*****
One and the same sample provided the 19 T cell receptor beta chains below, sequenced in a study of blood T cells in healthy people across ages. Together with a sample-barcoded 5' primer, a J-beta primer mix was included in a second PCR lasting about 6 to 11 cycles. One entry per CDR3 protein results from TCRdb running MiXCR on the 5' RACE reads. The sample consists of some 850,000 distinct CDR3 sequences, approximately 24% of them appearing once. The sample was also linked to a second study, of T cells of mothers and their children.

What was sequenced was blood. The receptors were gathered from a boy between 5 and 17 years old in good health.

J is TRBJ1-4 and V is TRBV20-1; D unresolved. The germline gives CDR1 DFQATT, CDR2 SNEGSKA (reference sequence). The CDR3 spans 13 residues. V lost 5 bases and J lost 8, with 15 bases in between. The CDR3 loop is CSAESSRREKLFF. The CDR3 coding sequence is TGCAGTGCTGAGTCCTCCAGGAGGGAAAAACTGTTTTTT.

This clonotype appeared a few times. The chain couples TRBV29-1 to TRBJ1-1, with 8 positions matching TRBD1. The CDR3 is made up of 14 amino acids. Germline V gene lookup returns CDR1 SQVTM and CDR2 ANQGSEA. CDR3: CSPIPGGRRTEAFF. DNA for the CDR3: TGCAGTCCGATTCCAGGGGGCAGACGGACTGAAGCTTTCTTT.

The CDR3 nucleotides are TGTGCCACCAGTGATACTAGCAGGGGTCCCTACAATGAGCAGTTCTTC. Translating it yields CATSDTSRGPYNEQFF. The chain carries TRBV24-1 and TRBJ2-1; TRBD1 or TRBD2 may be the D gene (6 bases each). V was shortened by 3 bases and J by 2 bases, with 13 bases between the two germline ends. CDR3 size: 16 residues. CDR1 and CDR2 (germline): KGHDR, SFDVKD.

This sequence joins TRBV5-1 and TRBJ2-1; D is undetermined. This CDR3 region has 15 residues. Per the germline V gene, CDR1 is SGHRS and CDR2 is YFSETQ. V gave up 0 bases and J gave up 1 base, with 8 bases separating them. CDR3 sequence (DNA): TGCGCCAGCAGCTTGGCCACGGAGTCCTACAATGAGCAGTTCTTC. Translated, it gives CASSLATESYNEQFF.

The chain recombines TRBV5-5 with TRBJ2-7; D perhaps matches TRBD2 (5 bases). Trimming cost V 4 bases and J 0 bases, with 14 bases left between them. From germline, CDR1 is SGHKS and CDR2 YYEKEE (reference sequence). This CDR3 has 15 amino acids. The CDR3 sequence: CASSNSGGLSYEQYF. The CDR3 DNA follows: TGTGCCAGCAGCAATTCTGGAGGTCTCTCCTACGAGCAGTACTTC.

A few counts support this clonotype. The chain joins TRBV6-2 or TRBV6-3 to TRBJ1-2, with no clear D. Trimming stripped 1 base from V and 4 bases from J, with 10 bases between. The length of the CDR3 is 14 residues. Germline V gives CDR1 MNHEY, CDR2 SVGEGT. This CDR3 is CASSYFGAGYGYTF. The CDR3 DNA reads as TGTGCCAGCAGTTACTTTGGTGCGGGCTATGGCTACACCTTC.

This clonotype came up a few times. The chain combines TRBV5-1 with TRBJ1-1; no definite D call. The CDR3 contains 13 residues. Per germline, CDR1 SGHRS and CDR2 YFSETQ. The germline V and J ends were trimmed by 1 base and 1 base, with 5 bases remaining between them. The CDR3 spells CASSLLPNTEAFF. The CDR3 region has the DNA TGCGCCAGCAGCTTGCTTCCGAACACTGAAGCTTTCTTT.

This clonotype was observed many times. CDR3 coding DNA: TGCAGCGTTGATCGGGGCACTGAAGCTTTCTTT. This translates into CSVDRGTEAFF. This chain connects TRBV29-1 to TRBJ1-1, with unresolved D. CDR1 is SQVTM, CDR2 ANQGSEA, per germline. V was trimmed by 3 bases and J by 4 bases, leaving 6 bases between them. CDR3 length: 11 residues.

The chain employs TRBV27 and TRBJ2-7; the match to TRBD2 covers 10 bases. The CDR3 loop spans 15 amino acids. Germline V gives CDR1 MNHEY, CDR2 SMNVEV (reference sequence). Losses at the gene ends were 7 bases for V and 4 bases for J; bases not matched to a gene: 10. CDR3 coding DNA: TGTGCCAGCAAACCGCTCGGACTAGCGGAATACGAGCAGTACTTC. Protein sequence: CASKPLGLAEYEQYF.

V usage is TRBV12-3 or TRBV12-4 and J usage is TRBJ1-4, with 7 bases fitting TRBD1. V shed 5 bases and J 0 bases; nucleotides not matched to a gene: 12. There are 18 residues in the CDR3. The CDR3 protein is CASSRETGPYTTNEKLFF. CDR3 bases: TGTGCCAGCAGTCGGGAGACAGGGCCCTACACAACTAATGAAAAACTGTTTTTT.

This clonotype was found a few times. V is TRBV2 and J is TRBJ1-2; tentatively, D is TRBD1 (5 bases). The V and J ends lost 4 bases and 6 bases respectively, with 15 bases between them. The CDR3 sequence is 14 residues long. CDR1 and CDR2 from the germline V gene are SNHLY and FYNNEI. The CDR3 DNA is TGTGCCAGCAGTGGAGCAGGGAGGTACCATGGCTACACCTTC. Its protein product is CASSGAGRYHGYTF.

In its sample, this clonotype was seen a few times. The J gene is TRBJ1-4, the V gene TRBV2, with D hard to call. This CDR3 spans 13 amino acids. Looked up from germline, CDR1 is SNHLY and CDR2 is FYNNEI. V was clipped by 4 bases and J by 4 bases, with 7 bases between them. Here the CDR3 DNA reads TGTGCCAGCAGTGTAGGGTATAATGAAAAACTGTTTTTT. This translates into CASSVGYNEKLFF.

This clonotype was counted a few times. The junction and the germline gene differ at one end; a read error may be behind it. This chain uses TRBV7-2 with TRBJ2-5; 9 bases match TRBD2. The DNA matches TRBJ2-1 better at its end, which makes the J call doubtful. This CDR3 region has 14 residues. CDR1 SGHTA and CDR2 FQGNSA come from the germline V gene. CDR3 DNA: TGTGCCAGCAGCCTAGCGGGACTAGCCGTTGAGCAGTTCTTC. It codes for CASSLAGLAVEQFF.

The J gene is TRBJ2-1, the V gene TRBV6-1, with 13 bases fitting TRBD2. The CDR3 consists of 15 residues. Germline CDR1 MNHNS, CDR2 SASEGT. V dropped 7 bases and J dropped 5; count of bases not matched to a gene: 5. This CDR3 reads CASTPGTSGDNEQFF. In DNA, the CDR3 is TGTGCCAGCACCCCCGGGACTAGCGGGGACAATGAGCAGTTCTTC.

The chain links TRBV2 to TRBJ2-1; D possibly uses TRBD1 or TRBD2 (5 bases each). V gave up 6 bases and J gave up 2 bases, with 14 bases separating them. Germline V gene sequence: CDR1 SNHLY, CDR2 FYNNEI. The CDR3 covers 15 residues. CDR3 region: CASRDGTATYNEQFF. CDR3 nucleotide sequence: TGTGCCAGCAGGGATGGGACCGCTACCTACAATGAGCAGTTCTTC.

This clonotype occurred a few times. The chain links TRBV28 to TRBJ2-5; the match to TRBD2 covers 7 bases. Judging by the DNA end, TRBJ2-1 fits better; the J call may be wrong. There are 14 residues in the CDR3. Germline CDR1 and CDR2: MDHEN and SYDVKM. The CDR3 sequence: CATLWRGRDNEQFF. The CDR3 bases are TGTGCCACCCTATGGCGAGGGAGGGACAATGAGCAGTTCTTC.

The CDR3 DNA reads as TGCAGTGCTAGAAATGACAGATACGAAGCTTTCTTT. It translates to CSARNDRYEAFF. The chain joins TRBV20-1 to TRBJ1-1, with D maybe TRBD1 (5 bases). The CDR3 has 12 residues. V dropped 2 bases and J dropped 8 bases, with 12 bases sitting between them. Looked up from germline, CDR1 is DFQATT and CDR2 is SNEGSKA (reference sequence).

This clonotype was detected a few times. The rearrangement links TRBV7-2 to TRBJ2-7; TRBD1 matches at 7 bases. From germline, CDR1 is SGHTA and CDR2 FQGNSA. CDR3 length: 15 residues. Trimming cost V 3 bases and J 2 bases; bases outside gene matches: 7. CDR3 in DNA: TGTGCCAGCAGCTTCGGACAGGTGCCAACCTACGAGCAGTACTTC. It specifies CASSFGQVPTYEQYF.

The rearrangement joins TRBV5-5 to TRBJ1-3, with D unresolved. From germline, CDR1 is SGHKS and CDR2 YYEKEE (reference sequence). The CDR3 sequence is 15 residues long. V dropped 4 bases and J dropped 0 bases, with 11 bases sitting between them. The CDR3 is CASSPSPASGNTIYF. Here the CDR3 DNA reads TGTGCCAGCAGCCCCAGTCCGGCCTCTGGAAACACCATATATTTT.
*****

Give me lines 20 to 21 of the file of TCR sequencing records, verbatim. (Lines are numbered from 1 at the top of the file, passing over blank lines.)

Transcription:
This clonotype was detected a few times. The rearrangement links TRBV7-2 to TRBJ2-7; TRBD1 matches at 7 bases. From germline, CDR1 is SGHTA and CDR2 FQGNSA. CDR3 length: 15 residues. Trimming cost V 3 bases and J 2 bases; bases outside gene matches: 7. CDR3 in DNA: TGTGCCAGCAGCTTCGGACAGGTGCCAACCTACGAGCAGTACTTC. It specifies CASSFGQVPTYEQYF.

The rearrangement joins TRBV5-5 to TRBJ1-3, with D unresolved. From germline, CDR1 is SGHKS and CDR2 YYEKEE (reference sequence). The CDR3 sequence is 15 residues long. V dropped 4 bases and J dropped 0 bases, with 11 bases sitting between them. The CDR3 is CASSPSPASGNTIYF. Here the CDR3 DNA reads TGTGCCAGCAGCCCCAGTCCGGCCTCTGGAAACACCATATATTTT.